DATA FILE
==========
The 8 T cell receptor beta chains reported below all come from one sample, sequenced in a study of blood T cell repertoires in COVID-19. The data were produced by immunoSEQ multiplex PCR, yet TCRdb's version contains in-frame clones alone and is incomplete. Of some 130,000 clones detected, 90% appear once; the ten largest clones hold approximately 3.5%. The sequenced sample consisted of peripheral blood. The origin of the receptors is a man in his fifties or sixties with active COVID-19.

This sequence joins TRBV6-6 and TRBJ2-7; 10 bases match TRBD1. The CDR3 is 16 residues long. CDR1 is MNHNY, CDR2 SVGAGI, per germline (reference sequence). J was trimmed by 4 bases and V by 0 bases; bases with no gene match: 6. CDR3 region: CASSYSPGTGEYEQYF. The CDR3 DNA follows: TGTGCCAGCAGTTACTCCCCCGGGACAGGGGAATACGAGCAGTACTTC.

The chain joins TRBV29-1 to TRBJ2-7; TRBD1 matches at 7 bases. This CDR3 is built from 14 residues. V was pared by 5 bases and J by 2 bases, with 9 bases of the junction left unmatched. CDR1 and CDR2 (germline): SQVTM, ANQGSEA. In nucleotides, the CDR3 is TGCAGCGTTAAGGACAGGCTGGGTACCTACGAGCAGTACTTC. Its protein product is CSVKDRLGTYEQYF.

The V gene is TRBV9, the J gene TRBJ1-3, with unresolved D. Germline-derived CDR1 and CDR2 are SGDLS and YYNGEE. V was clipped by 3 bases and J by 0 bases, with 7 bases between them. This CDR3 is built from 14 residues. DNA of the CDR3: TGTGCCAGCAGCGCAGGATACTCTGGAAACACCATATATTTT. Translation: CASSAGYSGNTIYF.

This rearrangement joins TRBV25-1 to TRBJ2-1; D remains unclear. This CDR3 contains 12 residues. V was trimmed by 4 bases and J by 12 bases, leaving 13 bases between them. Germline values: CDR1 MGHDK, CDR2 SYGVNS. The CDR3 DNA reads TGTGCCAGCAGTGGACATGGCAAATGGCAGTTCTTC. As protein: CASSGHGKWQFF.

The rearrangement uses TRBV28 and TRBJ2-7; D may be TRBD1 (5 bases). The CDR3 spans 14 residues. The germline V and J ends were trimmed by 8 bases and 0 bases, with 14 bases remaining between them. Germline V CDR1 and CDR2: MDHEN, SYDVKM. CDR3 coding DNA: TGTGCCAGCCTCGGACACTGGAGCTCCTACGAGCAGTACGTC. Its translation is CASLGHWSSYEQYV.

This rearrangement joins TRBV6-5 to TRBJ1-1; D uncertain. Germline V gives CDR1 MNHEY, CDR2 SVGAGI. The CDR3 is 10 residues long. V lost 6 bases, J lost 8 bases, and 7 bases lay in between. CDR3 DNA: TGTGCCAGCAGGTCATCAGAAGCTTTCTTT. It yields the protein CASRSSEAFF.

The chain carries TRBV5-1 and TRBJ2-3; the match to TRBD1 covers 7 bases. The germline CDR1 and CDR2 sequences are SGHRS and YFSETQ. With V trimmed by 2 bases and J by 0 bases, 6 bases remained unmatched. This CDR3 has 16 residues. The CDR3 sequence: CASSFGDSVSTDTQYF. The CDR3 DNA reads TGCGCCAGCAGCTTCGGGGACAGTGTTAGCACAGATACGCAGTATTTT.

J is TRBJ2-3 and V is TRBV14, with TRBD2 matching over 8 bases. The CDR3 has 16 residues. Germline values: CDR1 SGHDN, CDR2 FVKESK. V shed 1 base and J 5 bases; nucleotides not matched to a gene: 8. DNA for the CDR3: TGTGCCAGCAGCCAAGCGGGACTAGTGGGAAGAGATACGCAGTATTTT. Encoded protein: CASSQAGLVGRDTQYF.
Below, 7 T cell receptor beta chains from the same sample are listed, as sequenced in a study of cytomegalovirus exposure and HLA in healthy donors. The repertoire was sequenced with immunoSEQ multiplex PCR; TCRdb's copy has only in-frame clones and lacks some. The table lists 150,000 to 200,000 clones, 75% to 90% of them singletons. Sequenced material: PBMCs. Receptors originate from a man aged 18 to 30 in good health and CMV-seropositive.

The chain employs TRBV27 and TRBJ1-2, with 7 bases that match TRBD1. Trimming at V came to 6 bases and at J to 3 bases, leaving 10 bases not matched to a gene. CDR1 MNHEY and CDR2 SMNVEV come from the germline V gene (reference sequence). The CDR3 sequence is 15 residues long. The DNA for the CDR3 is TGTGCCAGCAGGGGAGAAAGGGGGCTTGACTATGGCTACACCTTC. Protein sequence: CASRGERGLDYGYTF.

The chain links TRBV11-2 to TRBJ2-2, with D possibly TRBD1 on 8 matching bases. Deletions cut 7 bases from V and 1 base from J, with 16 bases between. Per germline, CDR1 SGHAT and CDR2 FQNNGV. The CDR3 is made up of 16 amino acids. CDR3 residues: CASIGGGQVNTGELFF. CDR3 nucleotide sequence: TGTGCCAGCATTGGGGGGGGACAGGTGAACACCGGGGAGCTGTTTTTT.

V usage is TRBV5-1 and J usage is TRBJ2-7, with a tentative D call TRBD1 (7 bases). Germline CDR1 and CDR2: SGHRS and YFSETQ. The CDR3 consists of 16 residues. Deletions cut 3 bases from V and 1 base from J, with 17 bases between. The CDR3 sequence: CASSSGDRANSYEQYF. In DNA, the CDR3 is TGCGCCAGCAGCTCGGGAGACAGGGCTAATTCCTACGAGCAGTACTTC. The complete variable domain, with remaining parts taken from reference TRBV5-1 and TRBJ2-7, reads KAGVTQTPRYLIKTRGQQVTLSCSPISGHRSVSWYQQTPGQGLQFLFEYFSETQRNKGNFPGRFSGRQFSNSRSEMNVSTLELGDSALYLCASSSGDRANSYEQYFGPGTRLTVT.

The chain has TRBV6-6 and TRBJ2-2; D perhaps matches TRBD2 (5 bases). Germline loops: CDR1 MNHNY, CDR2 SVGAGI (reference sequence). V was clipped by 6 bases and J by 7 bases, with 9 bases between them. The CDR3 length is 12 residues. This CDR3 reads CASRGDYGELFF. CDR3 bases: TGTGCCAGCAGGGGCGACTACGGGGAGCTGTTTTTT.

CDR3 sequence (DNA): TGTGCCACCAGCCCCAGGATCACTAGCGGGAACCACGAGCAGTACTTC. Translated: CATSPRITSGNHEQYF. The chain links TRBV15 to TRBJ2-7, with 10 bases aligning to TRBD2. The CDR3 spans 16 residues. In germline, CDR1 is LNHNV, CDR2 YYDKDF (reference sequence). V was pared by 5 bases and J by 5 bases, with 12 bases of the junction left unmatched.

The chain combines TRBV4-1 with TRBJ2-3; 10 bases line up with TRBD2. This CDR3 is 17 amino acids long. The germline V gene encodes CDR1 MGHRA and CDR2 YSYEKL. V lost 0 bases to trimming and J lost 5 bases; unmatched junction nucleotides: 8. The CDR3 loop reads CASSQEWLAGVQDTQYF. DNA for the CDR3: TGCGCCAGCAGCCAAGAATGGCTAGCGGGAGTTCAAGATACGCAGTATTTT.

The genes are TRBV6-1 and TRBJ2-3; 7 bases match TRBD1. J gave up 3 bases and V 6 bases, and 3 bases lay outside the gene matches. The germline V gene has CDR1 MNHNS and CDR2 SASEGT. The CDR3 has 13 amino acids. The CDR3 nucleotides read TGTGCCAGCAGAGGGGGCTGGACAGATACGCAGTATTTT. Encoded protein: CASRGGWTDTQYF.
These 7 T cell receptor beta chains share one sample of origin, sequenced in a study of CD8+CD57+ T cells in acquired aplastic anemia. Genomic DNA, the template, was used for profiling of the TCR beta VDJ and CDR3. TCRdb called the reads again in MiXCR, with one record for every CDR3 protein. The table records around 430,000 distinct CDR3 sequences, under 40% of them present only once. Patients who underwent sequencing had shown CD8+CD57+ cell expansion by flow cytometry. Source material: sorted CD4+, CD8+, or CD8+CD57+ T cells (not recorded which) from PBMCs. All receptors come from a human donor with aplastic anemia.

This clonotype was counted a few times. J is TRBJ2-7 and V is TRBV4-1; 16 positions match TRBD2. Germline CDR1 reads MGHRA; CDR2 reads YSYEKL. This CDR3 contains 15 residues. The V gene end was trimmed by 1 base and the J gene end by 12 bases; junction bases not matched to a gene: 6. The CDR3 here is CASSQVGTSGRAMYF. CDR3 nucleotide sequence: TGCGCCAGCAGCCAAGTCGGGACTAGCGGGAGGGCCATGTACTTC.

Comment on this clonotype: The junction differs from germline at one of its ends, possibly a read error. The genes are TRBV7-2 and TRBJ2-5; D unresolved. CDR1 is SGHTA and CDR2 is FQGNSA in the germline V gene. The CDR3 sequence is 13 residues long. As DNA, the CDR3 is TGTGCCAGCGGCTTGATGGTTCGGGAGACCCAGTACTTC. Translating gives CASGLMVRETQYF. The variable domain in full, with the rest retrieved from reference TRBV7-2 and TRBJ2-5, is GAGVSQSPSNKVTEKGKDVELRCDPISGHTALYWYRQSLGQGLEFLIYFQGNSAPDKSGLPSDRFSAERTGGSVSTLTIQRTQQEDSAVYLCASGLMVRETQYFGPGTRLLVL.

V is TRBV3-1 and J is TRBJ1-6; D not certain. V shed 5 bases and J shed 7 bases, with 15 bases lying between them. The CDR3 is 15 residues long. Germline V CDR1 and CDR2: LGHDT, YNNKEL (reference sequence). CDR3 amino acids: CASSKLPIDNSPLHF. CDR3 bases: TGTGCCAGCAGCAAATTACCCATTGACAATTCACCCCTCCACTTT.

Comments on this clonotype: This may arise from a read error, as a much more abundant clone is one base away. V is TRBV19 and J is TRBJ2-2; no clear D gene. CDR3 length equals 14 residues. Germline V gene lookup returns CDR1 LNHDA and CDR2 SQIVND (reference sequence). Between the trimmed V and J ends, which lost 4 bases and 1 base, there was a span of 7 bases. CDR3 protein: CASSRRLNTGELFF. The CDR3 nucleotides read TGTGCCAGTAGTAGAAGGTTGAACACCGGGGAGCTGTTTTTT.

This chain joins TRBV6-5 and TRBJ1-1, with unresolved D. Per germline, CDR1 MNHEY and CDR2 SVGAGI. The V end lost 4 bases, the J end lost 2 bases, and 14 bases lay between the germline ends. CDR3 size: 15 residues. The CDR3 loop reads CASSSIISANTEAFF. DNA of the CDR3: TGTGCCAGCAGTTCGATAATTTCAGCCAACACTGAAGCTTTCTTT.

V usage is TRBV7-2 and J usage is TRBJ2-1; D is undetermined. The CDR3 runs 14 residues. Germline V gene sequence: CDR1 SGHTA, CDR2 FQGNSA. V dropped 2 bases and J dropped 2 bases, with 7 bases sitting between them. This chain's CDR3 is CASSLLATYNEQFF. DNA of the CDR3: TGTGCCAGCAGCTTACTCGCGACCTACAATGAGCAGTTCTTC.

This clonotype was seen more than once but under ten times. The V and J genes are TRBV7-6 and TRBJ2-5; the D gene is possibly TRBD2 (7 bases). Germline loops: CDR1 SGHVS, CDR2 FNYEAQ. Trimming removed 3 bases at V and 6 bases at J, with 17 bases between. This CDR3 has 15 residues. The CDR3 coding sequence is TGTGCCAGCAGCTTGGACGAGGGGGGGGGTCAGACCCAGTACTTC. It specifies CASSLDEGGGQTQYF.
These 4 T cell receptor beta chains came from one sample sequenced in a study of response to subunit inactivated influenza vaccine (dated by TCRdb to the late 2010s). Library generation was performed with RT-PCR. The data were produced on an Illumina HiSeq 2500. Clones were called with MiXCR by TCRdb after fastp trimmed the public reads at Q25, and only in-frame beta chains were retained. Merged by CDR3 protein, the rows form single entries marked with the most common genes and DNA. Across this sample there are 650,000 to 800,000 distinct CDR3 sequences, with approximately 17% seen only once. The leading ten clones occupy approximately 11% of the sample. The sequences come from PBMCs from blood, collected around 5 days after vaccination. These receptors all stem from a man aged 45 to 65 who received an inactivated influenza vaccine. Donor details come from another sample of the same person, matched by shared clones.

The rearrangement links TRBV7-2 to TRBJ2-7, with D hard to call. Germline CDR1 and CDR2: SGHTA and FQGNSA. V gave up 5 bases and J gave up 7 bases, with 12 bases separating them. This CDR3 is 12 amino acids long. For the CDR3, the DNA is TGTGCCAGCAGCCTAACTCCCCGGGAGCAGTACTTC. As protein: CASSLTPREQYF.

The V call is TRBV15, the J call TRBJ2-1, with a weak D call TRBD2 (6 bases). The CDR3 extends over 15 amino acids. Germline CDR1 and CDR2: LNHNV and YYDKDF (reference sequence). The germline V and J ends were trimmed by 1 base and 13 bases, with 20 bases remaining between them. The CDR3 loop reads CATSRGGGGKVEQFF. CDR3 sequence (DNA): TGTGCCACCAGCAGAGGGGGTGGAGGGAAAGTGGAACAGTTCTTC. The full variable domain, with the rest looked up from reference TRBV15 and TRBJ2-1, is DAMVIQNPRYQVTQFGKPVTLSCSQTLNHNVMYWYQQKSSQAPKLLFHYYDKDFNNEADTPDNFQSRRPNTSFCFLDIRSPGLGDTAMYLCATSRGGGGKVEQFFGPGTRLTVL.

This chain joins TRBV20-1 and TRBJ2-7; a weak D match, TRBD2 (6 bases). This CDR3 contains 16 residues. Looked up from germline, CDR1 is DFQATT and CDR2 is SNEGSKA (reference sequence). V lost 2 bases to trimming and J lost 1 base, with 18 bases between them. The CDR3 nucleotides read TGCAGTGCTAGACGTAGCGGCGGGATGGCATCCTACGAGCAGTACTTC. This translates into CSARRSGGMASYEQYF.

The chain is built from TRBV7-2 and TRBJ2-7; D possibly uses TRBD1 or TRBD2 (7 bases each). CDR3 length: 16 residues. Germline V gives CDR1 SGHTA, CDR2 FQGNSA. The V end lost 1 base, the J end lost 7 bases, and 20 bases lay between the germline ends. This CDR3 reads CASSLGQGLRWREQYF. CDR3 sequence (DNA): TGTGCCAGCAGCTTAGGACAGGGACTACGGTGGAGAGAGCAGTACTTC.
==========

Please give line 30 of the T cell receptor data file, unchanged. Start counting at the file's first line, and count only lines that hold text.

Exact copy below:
The chain is built from TRBV7-2 and TRBJ2-7; D possibly uses TRBD1 or TRBD2 (7 bases each). CDR3 length: 16 residues. Germline V gives CDR1 SGHTA, CDR2 FQGNSA. The V end lost 1 base, the J end lost 7 bases, and 20 bases lay between the germline ends. This CDR3 reads CASSLGQGLRWREQYF. CDR3 sequence (DNA): TGTGCCAGCAGCTTAGGACAGGGACTACGGTGGAGAGAGCAGTACTTC.